* Bookbuilding to start May 6, pricing on May 9
* Goldman Sachs, Morgan Stanley global coordinators
ATHENS, May 2 (Reuters) - Greece's largest lender, National Bank (NBG), will launch the bookbuilding process for its 2.5 billion euro ($3.5 billion) equity offering on May 6 and announce the pricing of the new shares on May 9, an NBG official told Reuters on Friday.
NBG will be the fourth Greek lender to tap international markets to plug a capital hole, seizing a window of opportunity to raise funds as foreign investors warm to the debt-laden country's recovery prospects.
The bank has picked Goldman Sachs and Morgan Stanley as global coordinators for the share issue, which will be offered to foreign institutional investors.
Peers Alpha Bank, Piraeus and Eurobank tapped international markets and raised 5.81 billion euros between them in the past two months.
"There will be no public offering in Greece, the pricing of the shares will be announced on May 9 before the scheduled shareholders meeting on May 10," the official said, declining to be named.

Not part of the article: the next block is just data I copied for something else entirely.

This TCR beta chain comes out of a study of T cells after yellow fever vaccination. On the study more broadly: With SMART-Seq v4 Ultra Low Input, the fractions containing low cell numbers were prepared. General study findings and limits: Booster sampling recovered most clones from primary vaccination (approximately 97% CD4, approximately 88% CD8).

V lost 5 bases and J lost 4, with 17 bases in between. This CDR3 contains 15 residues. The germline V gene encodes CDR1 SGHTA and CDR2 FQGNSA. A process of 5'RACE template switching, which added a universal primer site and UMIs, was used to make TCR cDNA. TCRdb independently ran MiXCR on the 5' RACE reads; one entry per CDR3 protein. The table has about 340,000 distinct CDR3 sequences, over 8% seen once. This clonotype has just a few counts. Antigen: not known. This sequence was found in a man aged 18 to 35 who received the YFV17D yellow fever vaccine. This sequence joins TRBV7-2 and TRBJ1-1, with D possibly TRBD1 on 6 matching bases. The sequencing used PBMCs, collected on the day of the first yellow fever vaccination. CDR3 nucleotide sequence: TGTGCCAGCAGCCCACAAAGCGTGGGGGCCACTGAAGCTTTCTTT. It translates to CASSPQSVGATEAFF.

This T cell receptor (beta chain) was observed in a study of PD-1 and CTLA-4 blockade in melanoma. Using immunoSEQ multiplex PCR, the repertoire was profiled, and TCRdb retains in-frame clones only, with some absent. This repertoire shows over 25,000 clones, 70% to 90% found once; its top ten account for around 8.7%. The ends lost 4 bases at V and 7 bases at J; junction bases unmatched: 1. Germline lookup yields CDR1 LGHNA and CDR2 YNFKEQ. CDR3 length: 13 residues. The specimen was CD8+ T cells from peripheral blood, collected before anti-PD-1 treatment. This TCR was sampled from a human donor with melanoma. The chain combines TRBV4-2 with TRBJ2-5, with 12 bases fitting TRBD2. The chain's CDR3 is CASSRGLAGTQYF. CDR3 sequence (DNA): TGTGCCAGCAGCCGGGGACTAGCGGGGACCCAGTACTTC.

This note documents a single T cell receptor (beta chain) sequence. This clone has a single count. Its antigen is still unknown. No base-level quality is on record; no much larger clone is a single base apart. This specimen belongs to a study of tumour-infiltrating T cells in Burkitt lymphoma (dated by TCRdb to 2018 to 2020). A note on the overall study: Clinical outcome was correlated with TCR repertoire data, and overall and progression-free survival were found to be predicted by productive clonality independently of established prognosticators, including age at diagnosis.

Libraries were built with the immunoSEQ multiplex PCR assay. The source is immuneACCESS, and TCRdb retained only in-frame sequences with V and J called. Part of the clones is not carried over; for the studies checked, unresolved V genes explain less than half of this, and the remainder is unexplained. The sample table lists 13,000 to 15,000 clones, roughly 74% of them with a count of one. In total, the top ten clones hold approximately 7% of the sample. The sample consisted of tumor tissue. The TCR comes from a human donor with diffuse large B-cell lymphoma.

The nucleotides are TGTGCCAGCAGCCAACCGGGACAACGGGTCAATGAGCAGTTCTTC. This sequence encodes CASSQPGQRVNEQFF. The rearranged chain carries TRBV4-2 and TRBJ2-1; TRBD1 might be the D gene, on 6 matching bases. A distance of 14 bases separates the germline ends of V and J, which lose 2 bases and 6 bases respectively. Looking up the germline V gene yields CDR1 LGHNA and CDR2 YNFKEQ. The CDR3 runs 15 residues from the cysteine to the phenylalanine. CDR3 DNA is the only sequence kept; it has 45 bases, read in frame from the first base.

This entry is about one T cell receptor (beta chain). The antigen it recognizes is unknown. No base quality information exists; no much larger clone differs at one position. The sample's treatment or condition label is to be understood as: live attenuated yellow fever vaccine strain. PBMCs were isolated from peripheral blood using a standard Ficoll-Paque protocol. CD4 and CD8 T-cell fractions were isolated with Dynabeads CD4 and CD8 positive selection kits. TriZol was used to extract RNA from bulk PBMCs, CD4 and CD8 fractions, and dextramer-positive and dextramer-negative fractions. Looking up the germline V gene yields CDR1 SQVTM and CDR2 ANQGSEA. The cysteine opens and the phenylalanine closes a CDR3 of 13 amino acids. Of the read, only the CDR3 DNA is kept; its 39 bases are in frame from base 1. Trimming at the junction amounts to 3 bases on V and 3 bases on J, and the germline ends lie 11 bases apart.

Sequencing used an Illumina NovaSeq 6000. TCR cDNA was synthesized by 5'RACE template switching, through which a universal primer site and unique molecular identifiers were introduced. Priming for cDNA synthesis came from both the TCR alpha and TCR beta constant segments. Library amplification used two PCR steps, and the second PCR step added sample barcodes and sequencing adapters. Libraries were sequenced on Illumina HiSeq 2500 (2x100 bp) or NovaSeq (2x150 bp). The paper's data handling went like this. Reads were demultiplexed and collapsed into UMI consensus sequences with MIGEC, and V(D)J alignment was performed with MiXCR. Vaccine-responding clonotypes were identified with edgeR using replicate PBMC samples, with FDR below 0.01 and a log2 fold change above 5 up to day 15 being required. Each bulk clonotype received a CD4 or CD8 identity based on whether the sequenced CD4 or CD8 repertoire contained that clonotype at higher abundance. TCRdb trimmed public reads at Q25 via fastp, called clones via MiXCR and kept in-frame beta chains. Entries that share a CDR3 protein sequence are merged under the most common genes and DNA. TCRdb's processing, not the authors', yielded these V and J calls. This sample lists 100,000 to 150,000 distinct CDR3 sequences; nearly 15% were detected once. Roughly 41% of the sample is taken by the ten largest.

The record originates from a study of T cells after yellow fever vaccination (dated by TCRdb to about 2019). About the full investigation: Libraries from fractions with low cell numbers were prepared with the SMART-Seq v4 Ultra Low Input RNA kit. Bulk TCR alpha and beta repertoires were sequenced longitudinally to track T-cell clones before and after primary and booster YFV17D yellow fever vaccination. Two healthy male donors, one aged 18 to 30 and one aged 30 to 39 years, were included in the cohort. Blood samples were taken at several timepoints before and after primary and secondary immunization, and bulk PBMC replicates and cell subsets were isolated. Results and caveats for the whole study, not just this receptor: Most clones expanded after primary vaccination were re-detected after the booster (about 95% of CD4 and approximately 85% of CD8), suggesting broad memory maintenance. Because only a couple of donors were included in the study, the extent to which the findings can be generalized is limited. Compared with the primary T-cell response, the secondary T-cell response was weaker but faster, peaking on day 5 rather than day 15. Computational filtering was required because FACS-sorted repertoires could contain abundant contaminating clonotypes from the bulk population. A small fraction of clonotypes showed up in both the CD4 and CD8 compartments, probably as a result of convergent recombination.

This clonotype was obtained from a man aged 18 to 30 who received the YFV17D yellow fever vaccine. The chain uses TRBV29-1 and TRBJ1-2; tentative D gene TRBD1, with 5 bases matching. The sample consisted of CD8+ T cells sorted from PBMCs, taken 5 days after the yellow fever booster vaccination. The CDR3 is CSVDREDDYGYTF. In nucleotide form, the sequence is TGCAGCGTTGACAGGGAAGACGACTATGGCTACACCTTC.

NBG, with a current market value of 6.71 billion euros, is 84 percent owned by Greece's bank bailout fund, the Hellenic Financial Stability Fund (HFSF). It has already been given the go-ahead for the fundraising by its majority shareholder.
The bank needs to plug a 2.18 billion euro capital hole, a central bank stress test revealed in March.
NBG, with businesses in the Balkans and Turkey, had resolved not to resort to a cash call to fill the gap but focus instead on selling non-core assets. It changed tack after pressure by the central bank to follow the example of its peers.
NBG's equity offering will not include pre-emption rights for existing shareholders, including the HFSF, as was the case with the share offerings by its peers.
The shareholder meeting on May 10 will give formal approval for the offering. Proceeds will also help NBG pay back 1.35 billion euros worth of preferred shares held by the Greek state.
Last month the bank raised 750 million euros after placing a five-year senior bond with international investors. NBG managed to borrow funds at 4.5 percent, a lower yield than the Greek government.
(Reporting by George Georgiopoulos; Editing by Mark Potter)